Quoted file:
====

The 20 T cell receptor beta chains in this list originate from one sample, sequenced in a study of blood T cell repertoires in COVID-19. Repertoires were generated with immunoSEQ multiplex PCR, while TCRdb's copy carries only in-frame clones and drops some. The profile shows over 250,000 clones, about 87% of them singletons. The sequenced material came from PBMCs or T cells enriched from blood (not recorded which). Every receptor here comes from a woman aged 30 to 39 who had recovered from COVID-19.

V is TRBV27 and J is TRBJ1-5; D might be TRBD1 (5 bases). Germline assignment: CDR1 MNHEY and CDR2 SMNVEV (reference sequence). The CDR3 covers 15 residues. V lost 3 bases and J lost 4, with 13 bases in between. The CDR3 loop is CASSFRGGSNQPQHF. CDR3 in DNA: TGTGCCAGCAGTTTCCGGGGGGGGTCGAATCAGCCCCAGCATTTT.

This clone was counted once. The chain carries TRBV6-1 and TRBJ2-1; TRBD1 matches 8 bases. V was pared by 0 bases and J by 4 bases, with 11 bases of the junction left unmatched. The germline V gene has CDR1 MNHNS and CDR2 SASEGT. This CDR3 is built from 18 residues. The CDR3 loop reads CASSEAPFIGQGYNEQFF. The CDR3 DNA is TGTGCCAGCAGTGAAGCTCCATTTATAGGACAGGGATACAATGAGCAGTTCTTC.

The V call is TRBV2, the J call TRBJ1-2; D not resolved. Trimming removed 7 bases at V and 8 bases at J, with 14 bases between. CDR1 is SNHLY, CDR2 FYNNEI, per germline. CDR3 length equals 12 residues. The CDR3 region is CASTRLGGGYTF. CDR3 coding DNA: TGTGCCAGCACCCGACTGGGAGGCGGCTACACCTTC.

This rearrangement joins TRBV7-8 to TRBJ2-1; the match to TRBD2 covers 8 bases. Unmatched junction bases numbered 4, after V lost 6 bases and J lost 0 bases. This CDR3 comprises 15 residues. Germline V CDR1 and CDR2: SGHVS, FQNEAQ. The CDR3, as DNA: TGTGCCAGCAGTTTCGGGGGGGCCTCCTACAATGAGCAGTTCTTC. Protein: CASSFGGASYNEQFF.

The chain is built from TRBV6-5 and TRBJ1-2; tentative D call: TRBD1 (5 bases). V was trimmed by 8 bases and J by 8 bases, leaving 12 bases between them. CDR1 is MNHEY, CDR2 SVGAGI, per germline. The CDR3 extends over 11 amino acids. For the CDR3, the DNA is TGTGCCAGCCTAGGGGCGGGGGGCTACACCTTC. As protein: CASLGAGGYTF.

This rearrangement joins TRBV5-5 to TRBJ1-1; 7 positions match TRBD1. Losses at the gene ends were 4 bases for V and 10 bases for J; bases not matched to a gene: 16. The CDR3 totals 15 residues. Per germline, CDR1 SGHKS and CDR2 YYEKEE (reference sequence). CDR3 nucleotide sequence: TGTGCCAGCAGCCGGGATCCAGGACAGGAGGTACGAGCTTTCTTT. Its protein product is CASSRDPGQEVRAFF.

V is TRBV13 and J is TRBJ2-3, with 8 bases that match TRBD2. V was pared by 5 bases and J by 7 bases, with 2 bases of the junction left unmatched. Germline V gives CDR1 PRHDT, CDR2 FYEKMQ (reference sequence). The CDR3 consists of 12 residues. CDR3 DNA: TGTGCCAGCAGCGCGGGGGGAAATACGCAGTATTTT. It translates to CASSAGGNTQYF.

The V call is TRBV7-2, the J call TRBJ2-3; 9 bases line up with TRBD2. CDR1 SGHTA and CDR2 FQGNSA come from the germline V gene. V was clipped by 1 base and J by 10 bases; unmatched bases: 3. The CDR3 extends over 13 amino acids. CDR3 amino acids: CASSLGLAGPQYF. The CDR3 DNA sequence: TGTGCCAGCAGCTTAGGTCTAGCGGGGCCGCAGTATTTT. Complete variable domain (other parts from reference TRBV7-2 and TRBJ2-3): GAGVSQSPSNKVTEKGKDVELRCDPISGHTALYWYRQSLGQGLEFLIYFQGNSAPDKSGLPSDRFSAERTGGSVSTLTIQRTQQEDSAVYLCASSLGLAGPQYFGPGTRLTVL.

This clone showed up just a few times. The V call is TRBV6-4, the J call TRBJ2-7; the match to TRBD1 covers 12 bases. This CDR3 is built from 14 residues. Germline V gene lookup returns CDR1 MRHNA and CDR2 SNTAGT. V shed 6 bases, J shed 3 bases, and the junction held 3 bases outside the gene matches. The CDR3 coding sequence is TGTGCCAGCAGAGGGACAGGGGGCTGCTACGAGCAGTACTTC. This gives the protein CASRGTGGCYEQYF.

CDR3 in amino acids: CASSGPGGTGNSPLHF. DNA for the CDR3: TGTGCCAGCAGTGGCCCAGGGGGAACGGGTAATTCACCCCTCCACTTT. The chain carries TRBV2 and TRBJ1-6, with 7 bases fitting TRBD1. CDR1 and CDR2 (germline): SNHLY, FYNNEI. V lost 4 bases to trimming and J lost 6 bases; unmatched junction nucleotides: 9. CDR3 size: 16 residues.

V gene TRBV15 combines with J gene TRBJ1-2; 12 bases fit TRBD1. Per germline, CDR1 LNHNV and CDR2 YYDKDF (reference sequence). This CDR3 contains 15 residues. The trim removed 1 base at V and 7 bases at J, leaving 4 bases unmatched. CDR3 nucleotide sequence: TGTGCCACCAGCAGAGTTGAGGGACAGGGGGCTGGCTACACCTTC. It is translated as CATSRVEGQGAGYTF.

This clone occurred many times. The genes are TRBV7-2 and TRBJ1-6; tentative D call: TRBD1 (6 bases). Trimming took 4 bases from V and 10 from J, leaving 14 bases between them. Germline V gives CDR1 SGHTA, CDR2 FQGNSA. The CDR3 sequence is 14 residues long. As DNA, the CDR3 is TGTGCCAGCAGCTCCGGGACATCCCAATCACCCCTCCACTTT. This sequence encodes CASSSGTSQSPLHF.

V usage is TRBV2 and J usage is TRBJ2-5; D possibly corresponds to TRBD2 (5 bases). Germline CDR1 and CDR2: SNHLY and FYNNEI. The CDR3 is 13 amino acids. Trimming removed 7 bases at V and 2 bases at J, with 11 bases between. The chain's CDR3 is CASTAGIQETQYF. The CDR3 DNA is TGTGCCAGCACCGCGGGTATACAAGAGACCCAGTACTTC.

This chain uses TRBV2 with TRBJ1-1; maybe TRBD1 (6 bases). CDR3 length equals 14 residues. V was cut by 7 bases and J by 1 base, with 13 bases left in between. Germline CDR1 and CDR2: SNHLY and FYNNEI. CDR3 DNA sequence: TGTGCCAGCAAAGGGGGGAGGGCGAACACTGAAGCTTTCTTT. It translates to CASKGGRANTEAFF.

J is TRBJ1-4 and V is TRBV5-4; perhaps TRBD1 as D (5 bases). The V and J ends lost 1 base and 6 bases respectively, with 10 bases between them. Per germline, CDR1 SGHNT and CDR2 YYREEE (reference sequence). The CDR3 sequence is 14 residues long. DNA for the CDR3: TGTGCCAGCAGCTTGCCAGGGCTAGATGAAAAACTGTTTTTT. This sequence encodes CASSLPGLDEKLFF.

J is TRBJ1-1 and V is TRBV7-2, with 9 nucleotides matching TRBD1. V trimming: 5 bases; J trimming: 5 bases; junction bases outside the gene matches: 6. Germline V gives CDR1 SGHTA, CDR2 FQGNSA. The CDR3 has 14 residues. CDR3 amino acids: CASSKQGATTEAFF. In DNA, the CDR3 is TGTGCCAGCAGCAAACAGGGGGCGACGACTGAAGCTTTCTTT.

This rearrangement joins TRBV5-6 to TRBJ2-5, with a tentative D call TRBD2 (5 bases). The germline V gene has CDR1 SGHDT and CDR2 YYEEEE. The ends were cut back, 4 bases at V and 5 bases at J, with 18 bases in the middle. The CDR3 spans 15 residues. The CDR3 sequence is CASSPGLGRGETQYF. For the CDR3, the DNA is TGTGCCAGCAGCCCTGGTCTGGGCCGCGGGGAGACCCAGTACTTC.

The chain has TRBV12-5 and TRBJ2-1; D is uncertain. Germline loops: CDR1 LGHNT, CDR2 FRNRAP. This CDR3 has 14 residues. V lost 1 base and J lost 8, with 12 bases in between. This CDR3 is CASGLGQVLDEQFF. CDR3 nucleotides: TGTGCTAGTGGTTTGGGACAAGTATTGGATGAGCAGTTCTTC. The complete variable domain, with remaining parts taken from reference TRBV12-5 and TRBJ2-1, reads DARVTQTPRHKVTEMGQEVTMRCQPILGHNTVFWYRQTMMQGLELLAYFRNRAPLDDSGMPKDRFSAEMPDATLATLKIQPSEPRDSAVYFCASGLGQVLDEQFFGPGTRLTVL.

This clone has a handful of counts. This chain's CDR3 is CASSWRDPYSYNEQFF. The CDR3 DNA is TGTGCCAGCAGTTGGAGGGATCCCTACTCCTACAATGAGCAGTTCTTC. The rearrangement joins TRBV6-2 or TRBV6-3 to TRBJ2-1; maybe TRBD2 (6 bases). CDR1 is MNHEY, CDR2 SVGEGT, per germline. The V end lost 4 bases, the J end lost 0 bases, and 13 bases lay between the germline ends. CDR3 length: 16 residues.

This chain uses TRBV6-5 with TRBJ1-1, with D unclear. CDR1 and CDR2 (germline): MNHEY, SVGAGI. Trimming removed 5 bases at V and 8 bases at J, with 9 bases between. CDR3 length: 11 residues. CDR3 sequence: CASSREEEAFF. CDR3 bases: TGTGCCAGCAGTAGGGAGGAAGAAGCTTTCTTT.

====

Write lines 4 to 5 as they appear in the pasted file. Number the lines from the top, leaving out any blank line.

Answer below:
The V call is TRBV2, the J call TRBJ1-2; D not resolved. Trimming removed 7 bases at V and 8 bases at J, with 14 bases between. CDR1 is SNHLY, CDR2 FYNNEI, per germline. CDR3 length equals 12 residues. The CDR3 region is CASTRLGGGYTF. CDR3 coding DNA: TGTGCCAGCACCCGACTGGGAGGCGGCTACACCTTC.

This rearrangement joins TRBV7-8 to TRBJ2-1; the match to TRBD2 covers 8 bases. Unmatched junction bases numbered 4, after V lost 6 bases and J lost 0 bases. This CDR3 comprises 15 residues. Germline V CDR1 and CDR2: SGHVS, FQNEAQ. The CDR3, as DNA: TGTGCCAGCAGTTTCGGGGGGGCCTCCTACAATGAGCAGTTCTTC. Protein: CASSFGGASYNEQFF.